The Ethics And Social Impacts Of Photojournalism

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Introduction This essay seeks to discuss the ethics and social impacts of journalism practices today. To achieve this, it provides an overview of photojournalism, image manipulation, journalism objectivity and the use of image made by citizen journalists. Similar to editors, writers and news reporters, photojournalists are equally held to a standard of ethics to guide their profession. In the modern media practice, photojournalism refers to the process that entails the gathering, analysing, and disseminating of pictures and images about events, people and issues in the society (Vakkai, 2014). In other words, photojournalism primarily denotes communication through pictures to provide a description, narration and explanation of what is occurring,…show more content…
In photojournalism, the notion of ethics is relatively complex and challenged by a myriad of concerns. Whilst the adoption of codes of ethics to guide the digital photography seeks to control image manipulation and its effects on journalism and the society, the actions of image manipulation contradicts the fundamental call for journalistic objectivity in the photojournalism field (Lester, 2014). Without journalistic objectivity, it is difficult for people to trust the accuracy and integrity of the news images utilised in print and electronic media, and this can mislead the viewers or misrepresent subjects. However, the objectivity ideal has remains relatively challenging in the case of photojournalism based on the cultural status of the viewers or target audience; for instance, where disturbing, graphically violent images are printed (Maenpaa, 2014). As mentioned by Roberts and Webber (2013), the challenged idea of professionalism in amateur photography has continuously undermined opportunities for collaboration between professional and amateurs, and thus journalistic objectivity has evolved to include gate-keeping and control over decision-making in relation to the selection and use of audience visual…show more content…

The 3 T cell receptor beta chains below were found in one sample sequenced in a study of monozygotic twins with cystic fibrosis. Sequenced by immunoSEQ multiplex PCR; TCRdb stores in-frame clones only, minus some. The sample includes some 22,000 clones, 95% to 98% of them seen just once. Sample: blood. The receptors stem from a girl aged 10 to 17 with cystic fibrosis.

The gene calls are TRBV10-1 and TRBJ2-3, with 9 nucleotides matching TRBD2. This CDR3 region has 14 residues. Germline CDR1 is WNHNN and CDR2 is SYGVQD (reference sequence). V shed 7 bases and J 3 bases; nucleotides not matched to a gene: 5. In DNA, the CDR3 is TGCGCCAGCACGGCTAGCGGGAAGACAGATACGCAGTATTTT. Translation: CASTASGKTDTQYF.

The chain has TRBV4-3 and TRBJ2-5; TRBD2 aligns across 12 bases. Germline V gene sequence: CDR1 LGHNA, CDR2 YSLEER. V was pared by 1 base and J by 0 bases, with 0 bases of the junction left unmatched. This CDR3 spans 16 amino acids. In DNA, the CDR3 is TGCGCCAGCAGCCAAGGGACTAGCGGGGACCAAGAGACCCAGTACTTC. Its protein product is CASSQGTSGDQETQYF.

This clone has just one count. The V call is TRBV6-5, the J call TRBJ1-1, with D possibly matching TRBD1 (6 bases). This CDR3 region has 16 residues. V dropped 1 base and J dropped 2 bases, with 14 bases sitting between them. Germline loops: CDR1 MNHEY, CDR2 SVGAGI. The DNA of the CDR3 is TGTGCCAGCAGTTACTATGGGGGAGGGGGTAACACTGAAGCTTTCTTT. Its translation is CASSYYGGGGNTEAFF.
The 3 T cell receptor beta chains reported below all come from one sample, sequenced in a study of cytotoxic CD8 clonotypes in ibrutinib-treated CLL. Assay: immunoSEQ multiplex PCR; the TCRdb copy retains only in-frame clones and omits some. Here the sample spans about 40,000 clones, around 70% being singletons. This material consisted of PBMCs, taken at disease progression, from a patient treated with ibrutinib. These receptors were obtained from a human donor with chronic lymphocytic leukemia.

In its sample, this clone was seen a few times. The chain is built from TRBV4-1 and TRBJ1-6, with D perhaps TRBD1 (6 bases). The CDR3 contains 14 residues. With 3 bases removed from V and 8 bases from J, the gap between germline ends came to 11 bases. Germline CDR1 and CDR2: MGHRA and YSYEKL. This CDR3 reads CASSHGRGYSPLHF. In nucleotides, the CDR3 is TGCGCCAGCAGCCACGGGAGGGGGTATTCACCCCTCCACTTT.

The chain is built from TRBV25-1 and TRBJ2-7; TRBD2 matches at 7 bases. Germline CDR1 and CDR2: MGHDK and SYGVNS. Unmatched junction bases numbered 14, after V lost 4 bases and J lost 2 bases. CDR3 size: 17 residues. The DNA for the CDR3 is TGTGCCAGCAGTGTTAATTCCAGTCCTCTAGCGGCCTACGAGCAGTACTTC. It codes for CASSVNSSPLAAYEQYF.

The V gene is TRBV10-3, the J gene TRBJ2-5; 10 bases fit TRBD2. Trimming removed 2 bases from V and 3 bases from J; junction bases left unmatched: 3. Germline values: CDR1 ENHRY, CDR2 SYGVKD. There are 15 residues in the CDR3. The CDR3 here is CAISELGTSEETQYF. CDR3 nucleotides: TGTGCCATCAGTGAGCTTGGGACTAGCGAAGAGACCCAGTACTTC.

For photojournalists, citizen journalism can become a crucial source images with high credibility and evidential value to improve the professional public service role of the media. As Roberts and Webber (2013) mentions, the utilisation of citizen eyewitness images has significantly challenged the monopoly of professional photojournalists; the context of amateur news photography has been cited to be relatively distinct. With the rising significance of real-time reporting, the pressure for instant publication may drive media professionals to use images made by amateurs. Accordingly, the increasingly supplementary role of citizen journalists in the contemporary journalism environment has to a large extent contributed to breakdown of established standards in conventional media (Lester, 2014). In the context of photojournalism, while the absence of professional skills in amateur photography remains a key issue of concern, the use of eyewitness material during notable global events such as the 9/11 terrorist attacks on the US, the South Asian Tsunami in 2004, the London Bombings in 2005, the Charlie Hebdo terrorist attacks, recent Ebola crisis in west Africa, and many others cannot be under-estimated. The involvement of ordinary people in news gathering and distribution prior to professional photographers is a common occurrence in disaster situations, and hence amateur

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